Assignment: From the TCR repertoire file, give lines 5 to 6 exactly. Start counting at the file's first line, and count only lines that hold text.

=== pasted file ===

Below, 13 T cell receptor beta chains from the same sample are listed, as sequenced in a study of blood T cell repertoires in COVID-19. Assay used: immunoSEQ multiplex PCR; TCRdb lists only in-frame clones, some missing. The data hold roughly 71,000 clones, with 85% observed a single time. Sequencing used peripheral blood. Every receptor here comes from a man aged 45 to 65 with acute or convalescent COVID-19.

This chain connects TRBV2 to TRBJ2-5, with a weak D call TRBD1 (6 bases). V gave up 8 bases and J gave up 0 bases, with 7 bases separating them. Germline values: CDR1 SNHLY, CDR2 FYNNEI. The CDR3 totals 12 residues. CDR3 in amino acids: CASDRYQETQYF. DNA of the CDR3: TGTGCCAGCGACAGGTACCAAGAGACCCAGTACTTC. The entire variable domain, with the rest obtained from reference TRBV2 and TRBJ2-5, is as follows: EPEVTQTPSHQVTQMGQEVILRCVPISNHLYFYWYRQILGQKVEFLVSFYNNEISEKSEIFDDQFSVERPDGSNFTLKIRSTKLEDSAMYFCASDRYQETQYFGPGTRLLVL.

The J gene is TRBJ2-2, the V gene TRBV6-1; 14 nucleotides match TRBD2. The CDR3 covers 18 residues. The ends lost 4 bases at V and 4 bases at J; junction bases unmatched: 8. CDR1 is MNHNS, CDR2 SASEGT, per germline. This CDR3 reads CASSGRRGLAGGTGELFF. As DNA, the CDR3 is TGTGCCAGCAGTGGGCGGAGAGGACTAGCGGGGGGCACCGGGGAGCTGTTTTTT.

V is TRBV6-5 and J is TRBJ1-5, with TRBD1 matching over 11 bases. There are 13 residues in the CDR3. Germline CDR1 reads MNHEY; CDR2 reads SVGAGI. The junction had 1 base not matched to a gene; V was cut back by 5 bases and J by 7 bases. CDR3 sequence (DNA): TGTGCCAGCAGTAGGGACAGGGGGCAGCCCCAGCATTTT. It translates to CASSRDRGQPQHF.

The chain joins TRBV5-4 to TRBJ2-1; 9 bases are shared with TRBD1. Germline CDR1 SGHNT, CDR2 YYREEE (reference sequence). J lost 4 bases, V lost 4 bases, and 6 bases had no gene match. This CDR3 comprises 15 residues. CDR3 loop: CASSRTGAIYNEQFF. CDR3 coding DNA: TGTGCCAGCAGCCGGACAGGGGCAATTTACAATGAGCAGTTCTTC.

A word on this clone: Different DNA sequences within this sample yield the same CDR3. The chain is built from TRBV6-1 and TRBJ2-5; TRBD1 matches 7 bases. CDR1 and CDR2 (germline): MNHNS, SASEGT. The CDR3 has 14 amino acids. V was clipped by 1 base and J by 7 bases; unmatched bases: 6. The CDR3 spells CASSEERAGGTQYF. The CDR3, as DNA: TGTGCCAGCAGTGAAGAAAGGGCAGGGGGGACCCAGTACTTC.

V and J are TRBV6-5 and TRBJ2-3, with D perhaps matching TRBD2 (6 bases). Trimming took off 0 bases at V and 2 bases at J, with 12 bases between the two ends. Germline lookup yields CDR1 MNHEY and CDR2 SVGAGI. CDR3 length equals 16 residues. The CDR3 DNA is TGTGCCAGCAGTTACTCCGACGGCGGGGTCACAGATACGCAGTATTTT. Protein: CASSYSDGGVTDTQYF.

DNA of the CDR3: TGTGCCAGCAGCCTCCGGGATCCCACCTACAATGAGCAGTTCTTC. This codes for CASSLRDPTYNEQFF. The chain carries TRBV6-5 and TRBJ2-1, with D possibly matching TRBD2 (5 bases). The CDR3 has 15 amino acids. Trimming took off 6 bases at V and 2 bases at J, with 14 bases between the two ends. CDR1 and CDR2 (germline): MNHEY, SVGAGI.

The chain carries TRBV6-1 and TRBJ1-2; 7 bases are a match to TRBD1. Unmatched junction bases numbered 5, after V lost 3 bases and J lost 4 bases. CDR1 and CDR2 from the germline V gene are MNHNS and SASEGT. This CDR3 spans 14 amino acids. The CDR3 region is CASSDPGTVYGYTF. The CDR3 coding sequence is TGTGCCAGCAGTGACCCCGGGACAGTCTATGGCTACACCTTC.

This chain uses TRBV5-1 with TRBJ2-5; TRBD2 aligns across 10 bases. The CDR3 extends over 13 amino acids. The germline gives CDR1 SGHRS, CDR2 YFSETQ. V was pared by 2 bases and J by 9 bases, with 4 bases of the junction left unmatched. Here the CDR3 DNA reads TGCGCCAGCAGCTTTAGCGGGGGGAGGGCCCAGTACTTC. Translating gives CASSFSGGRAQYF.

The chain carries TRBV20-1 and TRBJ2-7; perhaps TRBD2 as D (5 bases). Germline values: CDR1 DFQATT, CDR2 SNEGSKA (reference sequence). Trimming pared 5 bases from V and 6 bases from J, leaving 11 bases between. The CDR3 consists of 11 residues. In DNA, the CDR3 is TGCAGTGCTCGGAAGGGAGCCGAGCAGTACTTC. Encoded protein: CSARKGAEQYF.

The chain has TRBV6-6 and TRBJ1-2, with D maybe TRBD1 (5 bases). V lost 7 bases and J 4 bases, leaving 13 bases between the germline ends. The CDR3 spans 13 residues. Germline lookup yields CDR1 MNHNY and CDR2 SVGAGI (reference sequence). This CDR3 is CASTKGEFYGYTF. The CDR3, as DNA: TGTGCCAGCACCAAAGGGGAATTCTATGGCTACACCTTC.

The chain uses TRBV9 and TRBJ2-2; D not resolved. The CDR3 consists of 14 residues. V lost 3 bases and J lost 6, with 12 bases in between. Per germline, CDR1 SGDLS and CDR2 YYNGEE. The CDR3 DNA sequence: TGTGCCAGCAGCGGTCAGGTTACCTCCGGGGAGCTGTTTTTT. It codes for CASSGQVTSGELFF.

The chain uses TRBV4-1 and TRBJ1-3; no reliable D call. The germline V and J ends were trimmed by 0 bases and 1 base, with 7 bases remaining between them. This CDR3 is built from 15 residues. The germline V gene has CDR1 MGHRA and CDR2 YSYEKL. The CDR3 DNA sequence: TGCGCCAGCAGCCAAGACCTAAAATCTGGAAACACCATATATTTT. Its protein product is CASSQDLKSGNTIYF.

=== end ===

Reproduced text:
The chain joins TRBV5-4 to TRBJ2-1; 9 bases are shared with TRBD1. Germline CDR1 SGHNT, CDR2 YYREEE (reference sequence). J lost 4 bases, V lost 4 bases, and 6 bases had no gene match. This CDR3 comprises 15 residues. CDR3 loop: CASSRTGAIYNEQFF. CDR3 coding DNA: TGTGCCAGCAGCCGGACAGGGGCAATTTACAATGAGCAGTTCTTC.

A word on this clone: Different DNA sequences within this sample yield the same CDR3. The chain is built from TRBV6-1 and TRBJ2-5; TRBD1 matches 7 bases. CDR1 and CDR2 (germline): MNHNS, SASEGT. The CDR3 has 14 amino acids. V was clipped by 1 base and J by 7 bases; unmatched bases: 6. The CDR3 spells CASSEERAGGTQYF. The CDR3, as DNA: TGTGCCAGCAGTGAAGAAAGGGCAGGGGGGACCCAGTACTTC.